What Is a Leveraged Buyout?

A leveraged buyout (LBO) is the acquisition of another company using a significant amount of borrowed money to meet the cost of acquisition. The assets of the company being acquired are often used as collateral for the loans, along with the assets of the acquiring company.

Key Takeaways

  • A leveraged buyout is the acquisition of another company using a significant amount of borrowed money (bonds or loans) to meet the cost of acquisition. 
  • Leveraged buyouts declined in popularity after the 2008 financial crisis, but they are once again on the rise.
  • In a leveraged buyout (LBO), there is usually a ratio of 90% debt to 10% equity.
  • LBOs have acquired a reputation as a ruthless and predatory business tactic, especially since the target company's assets can be used as leverage against it.
1:17

Leveraged Buyouts

Understanding Leveraged Buyout (LBO)

In a leveraged buyout (LBO), there is usually a ratio of 90% debt to 10% equity. Because of this high debt/equity ratio, the bonds issued in the buyout are usually not investment grade and are referred to as junk bonds. LBOs have garnered a reputation for being an especially ruthless and predatory tactic as the target company doesn't usually sanction the acquisition. Aside from being a hostile move, there is a bit of irony to the process in that the target company's success, in terms of assets on the balance sheet, can be used against it as collateral by the acquiring company.

The purpose of leveraged buyouts is to allow companies to make large acquisitions without having to commit a lot of capital.

LBOs are conducted for three main reasons:

  1. to take a public company private.
  2. to spin-off a portion of an existing business by selling it.
  3. to transfer private property, as is the case with a change in small business ownership.

However, it is usually a requirement that the acquired company or entity, in each scenario, is profitable and growing.

Leveraged buyouts have had a notorious history, especially in the 1980s, when several prominent buyouts led to the eventual bankruptcy of the acquired companies. This was mainly due to the fact that the leverage ratio was nearly 100% and the interest payments were so large that the company's operating cash flows were unable to meet the obligation.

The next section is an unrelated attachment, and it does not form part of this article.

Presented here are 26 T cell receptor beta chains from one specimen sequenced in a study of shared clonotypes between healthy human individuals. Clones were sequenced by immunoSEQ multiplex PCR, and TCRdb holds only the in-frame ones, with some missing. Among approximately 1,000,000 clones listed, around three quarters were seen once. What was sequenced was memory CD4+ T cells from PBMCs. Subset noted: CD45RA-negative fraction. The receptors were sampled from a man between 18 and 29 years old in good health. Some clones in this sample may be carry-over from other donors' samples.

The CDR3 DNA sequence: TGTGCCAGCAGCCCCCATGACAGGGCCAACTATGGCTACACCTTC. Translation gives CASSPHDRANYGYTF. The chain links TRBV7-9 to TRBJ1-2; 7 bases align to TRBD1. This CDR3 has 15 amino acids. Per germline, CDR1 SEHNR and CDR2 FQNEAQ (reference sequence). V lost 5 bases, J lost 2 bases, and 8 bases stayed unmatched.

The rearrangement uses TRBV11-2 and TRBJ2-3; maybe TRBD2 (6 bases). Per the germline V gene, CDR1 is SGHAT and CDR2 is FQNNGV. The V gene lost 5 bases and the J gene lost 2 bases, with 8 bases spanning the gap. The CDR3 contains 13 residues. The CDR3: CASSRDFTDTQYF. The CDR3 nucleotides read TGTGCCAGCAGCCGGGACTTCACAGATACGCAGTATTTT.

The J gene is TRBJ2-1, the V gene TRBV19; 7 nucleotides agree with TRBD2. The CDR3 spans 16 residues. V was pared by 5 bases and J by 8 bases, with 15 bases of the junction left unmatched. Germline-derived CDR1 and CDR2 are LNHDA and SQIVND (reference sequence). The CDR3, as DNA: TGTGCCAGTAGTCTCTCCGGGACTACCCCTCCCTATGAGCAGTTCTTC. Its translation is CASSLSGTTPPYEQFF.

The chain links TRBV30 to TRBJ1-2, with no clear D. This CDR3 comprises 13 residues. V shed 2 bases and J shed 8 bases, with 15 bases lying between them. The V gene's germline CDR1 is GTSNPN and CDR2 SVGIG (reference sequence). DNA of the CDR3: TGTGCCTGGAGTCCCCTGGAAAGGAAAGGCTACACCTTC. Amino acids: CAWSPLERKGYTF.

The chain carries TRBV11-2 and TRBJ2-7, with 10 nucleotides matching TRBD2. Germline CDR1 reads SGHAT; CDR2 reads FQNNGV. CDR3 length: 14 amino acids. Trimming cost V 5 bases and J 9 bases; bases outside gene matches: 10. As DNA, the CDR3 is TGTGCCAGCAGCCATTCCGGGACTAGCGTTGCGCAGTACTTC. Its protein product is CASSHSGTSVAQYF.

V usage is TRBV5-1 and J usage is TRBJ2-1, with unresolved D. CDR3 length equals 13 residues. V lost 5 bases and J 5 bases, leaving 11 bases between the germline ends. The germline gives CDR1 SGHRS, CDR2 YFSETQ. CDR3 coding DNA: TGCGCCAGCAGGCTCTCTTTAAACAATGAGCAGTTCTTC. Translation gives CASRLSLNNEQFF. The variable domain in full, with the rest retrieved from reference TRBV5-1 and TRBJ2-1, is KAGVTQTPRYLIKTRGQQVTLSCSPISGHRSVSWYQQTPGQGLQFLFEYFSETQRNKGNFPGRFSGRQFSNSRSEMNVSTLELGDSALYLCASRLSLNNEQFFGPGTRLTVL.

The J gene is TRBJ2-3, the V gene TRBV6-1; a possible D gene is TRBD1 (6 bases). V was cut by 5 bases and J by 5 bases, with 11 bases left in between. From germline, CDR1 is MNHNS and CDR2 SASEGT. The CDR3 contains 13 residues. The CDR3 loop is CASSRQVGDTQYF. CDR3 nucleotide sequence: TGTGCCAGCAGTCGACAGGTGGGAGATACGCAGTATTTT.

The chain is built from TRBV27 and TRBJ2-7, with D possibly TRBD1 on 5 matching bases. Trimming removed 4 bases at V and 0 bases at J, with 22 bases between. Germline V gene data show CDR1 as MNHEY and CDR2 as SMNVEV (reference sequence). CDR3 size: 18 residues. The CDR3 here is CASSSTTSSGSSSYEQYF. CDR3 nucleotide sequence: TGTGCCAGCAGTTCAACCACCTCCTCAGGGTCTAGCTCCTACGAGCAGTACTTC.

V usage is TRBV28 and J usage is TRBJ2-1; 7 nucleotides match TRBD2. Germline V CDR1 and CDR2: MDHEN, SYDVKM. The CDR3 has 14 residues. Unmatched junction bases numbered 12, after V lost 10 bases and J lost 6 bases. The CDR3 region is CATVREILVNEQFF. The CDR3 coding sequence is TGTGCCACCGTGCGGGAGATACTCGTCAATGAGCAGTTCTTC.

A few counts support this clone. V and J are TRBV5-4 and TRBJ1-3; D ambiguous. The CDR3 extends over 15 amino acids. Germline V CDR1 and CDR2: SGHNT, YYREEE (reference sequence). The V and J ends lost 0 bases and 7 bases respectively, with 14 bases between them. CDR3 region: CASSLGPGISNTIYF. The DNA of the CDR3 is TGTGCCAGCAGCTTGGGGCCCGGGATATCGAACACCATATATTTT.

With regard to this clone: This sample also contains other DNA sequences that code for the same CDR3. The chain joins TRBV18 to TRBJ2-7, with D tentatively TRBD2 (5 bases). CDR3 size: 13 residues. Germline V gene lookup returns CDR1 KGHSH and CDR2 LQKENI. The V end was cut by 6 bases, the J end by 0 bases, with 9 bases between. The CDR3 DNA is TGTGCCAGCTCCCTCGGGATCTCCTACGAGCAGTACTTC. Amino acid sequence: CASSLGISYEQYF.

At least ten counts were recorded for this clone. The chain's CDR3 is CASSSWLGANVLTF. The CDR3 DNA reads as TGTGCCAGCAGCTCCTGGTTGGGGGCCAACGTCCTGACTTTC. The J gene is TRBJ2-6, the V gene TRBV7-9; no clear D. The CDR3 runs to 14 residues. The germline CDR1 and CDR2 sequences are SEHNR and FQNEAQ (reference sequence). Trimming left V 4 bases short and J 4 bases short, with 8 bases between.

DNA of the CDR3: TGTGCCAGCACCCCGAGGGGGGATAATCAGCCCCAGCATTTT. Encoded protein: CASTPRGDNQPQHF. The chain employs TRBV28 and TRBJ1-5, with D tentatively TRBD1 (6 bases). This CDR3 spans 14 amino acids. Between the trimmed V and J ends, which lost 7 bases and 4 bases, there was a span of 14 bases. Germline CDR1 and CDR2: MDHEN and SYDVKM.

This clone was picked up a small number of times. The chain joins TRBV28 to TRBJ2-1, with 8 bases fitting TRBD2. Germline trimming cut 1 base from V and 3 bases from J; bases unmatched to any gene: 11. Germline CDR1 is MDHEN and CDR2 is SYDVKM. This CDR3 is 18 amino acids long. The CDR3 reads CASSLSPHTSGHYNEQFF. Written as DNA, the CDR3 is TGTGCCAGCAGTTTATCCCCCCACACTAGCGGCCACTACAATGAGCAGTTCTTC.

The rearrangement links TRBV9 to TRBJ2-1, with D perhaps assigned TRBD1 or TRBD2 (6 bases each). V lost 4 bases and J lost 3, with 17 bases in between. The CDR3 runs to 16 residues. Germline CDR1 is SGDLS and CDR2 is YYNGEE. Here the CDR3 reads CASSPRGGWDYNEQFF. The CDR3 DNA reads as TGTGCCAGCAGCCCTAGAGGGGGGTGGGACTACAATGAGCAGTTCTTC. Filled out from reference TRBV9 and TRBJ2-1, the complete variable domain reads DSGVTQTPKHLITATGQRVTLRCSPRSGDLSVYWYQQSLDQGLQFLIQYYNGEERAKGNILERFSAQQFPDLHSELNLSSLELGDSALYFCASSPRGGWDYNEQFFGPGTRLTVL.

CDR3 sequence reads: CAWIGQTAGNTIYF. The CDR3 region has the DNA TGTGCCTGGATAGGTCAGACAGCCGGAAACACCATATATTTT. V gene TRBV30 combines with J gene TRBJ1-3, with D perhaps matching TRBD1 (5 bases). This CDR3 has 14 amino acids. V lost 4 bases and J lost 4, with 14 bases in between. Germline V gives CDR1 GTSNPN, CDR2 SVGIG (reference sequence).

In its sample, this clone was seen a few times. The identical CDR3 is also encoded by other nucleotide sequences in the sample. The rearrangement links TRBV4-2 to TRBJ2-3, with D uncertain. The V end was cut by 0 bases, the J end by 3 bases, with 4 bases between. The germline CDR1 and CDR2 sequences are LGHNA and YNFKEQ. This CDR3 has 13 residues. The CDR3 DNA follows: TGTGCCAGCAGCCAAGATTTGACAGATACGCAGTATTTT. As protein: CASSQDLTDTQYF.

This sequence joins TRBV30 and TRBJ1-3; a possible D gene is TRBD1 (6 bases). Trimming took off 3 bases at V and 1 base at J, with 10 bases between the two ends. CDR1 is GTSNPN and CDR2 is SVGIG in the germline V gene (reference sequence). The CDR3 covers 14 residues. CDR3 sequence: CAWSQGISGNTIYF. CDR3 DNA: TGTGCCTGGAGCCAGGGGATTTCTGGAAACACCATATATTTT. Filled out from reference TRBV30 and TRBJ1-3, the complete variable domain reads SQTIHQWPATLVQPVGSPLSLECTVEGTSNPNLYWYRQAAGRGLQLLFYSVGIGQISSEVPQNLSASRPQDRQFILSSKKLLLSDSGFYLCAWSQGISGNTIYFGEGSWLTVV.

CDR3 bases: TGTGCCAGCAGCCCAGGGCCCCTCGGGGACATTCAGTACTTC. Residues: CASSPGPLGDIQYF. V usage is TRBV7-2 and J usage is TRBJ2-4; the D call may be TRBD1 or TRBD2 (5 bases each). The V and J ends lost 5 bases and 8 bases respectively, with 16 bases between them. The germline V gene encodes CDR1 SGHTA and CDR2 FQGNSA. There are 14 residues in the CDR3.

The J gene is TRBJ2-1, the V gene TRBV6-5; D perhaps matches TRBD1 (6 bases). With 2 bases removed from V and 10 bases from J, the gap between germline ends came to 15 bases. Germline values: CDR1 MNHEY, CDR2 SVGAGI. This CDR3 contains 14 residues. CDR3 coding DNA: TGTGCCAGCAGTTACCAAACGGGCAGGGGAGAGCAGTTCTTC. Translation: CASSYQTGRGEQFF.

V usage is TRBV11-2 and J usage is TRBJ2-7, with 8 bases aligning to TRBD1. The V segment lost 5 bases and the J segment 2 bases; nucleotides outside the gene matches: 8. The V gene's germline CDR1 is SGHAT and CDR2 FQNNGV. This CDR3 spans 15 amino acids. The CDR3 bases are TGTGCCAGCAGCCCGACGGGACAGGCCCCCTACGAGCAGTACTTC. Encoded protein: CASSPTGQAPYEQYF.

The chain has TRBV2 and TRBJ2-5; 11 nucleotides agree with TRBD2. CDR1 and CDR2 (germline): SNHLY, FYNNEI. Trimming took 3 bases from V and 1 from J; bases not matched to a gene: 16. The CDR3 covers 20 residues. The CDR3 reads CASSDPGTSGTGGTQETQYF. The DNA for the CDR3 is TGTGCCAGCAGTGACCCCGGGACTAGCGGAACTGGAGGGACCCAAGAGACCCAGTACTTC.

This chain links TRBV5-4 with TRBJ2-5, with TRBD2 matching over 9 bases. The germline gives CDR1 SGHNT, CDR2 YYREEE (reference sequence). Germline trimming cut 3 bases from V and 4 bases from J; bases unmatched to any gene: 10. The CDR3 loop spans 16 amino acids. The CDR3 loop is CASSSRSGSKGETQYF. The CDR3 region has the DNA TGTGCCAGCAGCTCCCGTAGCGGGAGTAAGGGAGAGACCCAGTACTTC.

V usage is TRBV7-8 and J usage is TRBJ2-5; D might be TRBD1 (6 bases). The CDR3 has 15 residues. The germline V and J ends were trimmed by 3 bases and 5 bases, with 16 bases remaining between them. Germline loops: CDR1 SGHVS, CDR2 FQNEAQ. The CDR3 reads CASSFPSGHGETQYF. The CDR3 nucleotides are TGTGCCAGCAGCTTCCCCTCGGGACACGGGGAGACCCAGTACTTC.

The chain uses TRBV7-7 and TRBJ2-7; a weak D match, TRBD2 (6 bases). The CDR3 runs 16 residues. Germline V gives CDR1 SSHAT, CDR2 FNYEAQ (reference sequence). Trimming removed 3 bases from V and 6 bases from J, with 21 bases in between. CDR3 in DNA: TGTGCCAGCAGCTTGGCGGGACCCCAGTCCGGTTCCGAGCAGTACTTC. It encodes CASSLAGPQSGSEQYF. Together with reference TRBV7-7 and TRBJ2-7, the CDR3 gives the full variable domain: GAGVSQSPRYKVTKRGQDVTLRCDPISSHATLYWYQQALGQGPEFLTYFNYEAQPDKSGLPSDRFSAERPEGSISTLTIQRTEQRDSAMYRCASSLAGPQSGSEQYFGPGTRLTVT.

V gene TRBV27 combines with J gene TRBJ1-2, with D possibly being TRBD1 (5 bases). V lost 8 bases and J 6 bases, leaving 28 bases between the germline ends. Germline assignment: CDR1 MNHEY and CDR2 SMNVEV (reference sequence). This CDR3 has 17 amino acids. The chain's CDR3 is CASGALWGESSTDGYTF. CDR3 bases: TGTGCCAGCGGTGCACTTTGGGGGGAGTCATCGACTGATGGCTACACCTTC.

Example of Leveraged Buyouts (LBO)

One of the largest LBOs on record was the acquisition of Hospital Corporation of America (HCA) by Kohlberg Kravis Roberts & Co. (KKR), Bain & Co., and Merrill Lynch in 2006. The three companies valued HCA at around $33 billion.

Although the number of such large acquisitions has declined following the 2008 financial crisis, large-scale LBOs began to rise during the COVID-19 pandemic. In 2021, a group of financiers led by Blackstone Group announced a leveraged buyout of Medline Inc., that valued the medical equipment manufacturer at $34 billion. As reported in the Wall Street Journal, the size of the deal suggested that "the appetite for megadeals is rising...and private-equity firms look to deploy mountains of cash."

How Does a Leveraged Buyout (LBO) Work?

A leveraged buyout (LBO) is the acquisition of another company using a significant amount of borrowed money to meet the cost of acquisition. The debt/equity ratio is usually around 90/10 which relegates the bonds issued to be classified as junk. Aside from being a hostile move, there is a bit of irony to the LBO process in that the target company's success, in terms of assets on the balance sheet, can be used against it as collateral by the acquiring company. In other words, the assets of the target company are used, along with those of the acquiring company, to borrow the needed funding that is then used to buy the target company.

Why Do Leveraged Buyouts (LBOs) Happen?

LBOs are primarily conducted for three main reasons: to take a public company private; to spin-off a portion of an existing business by selling it; and to transfer private property, as is the case with a change in small business ownership. The main advantage for the acquirers is that they can put up a relatively small amount of their own equity and, by leveraging it with debt, raise the capital to initiate a buyout of a more expensive target.

What Type of Companies Are Attractive For LBOs?

LBOs have garnered a reputation for being an especially ruthless and predatory tactic as the target company doesn't usually sanction the acquisition. That said, attractive LBO candidates typically have strong, dependable operating cash flows, well established product lines, strong management teams, and viable exit strategies so that the acquirer can realize gains.